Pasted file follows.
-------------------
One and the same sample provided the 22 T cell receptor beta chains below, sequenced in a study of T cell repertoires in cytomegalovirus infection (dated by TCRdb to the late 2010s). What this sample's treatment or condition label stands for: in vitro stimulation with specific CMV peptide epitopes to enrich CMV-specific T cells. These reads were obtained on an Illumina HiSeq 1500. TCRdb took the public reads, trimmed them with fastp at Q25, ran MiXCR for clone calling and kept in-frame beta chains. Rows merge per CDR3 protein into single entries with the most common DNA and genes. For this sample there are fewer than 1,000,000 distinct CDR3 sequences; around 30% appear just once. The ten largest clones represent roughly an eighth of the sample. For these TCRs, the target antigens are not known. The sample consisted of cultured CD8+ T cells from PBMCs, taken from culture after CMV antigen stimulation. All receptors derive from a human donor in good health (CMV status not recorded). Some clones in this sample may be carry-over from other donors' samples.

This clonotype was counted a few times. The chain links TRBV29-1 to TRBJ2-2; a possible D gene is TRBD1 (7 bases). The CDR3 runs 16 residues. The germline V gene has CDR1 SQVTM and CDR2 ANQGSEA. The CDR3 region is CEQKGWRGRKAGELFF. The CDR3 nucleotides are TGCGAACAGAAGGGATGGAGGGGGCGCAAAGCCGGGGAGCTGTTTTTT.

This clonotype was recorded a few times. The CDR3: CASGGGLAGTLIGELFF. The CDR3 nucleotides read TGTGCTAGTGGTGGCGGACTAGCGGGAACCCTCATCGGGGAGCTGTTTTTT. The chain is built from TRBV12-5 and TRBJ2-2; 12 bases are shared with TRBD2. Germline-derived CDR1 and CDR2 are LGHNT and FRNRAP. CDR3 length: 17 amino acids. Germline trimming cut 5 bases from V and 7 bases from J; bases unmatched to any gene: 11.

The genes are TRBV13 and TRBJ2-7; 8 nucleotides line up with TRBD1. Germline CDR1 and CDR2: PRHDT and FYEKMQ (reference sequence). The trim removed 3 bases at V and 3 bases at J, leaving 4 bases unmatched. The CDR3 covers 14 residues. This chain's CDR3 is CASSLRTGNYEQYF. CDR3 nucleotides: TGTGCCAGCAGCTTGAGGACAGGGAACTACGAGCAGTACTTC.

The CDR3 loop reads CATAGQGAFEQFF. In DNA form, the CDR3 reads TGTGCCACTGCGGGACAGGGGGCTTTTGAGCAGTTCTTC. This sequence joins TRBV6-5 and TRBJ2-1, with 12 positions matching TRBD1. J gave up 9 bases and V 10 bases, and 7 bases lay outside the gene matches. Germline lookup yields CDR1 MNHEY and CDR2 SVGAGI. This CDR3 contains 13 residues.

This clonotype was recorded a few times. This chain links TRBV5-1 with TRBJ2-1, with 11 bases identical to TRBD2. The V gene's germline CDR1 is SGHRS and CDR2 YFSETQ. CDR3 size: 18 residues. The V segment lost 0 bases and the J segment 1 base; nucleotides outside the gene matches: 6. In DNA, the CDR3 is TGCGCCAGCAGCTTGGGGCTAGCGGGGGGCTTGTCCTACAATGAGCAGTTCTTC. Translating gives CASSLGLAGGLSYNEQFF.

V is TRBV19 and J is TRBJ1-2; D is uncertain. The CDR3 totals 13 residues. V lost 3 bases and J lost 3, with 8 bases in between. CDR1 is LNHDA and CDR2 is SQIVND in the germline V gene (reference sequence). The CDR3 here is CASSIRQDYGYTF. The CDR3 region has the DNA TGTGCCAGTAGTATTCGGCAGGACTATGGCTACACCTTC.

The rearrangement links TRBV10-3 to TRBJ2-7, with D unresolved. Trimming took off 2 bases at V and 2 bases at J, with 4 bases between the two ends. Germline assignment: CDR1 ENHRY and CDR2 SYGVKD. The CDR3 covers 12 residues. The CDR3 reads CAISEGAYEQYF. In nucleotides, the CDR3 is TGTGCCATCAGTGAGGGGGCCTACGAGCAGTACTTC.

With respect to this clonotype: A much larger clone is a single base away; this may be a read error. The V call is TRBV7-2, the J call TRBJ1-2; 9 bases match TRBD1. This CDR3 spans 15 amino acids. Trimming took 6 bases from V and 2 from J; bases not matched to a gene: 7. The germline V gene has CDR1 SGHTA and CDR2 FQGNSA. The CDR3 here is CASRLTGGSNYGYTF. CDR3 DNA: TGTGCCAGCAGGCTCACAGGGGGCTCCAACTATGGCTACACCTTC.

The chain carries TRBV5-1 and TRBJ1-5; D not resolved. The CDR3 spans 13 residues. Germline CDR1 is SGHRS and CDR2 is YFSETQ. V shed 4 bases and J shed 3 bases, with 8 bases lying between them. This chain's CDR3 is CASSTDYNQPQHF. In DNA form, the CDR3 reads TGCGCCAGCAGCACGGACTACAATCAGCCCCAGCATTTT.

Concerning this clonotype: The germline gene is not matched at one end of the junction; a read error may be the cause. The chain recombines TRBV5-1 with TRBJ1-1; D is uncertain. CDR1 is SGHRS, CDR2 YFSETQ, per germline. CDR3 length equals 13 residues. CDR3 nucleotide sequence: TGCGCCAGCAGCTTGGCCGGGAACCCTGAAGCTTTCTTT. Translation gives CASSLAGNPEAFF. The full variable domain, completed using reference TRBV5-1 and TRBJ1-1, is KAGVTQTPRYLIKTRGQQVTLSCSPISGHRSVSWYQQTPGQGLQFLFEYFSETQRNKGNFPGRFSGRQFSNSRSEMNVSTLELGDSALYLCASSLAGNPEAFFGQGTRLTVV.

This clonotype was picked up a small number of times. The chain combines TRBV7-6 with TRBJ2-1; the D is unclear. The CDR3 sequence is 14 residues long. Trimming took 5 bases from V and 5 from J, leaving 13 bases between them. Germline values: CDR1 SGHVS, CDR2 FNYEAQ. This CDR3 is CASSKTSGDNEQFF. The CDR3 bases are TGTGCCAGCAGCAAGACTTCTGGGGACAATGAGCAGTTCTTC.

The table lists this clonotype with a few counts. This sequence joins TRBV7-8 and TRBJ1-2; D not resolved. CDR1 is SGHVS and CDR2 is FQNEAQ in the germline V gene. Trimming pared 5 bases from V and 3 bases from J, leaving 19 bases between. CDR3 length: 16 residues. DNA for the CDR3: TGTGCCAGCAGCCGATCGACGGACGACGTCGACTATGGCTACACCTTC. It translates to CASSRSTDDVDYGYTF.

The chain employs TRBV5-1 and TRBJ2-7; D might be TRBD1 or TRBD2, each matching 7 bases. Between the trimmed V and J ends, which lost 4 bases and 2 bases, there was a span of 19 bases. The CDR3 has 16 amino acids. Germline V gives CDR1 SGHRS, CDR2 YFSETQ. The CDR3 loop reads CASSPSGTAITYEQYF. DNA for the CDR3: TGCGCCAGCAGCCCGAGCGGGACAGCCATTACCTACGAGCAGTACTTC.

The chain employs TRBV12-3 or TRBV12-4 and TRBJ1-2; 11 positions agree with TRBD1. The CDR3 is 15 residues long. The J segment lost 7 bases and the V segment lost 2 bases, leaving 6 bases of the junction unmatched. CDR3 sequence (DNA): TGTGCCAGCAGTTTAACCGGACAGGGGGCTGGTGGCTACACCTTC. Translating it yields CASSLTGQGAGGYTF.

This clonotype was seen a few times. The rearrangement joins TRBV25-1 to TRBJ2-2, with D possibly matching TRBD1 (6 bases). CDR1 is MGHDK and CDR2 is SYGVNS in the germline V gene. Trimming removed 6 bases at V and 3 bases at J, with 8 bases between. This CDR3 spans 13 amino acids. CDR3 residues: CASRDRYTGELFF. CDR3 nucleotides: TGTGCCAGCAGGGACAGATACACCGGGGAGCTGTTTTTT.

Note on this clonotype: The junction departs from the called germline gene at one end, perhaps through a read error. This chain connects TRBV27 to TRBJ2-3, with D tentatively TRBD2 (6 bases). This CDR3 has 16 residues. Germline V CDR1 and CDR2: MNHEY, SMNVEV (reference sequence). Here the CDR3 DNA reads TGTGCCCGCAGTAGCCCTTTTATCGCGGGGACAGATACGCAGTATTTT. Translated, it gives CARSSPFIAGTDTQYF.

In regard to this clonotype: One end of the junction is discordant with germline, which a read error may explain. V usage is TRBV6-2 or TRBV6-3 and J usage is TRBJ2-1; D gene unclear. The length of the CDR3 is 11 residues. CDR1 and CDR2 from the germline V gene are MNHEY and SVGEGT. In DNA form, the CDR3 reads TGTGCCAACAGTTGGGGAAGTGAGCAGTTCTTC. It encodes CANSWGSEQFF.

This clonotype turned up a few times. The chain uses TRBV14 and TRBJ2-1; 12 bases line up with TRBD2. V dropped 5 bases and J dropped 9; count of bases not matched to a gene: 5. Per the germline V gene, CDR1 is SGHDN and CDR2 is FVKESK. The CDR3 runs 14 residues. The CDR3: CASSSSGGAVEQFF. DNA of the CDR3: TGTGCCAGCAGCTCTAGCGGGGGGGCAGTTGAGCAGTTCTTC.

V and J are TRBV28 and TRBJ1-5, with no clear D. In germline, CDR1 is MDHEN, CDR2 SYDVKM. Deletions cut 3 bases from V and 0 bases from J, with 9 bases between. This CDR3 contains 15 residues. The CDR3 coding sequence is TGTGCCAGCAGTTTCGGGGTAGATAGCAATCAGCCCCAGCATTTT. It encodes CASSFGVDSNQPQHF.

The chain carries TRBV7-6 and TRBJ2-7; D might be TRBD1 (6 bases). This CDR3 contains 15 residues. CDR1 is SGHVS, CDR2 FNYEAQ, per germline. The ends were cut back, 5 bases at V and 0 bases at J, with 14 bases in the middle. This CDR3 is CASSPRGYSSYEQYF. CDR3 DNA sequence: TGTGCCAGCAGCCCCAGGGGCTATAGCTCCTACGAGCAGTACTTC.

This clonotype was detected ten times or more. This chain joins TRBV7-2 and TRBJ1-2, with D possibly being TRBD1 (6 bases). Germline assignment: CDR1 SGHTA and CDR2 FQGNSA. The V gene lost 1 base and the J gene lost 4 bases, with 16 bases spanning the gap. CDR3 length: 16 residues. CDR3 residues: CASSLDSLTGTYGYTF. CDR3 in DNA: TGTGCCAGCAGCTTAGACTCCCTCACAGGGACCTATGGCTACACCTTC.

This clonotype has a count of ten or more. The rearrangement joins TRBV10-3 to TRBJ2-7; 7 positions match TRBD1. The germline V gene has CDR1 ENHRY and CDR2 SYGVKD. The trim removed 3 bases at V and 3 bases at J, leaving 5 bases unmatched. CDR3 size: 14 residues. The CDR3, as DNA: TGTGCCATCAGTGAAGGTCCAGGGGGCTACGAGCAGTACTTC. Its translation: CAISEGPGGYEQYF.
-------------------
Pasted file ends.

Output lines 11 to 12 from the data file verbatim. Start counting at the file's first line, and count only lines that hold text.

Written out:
Concerning this clonotype: The germline gene is not matched at one end of the junction; a read error may be the cause. The chain recombines TRBV5-1 with TRBJ1-1; D is uncertain. CDR1 is SGHRS, CDR2 YFSETQ, per germline. CDR3 length equals 13 residues. CDR3 nucleotide sequence: TGCGCCAGCAGCTTGGCCGGGAACCCTGAAGCTTTCTTT. Translation gives CASSLAGNPEAFF. The full variable domain, completed using reference TRBV5-1 and TRBJ1-1, is KAGVTQTPRYLIKTRGQQVTLSCSPISGHRSVSWYQQTPGQGLQFLFEYFSETQRNKGNFPGRFSGRQFSNSRSEMNVSTLELGDSALYLCASSLAGNPEAFFGQGTRLTVV.

This clonotype was picked up a small number of times. The chain combines TRBV7-6 with TRBJ2-1; the D is unclear. The CDR3 sequence is 14 residues long. Trimming took 5 bases from V and 5 from J, leaving 13 bases between them. Germline values: CDR1 SGHVS, CDR2 FNYEAQ. This CDR3 is CASSKTSGDNEQFF. The CDR3 bases are TGTGCCAGCAGCAAGACTTCTGGGGACAATGAGCAGTTCTTC.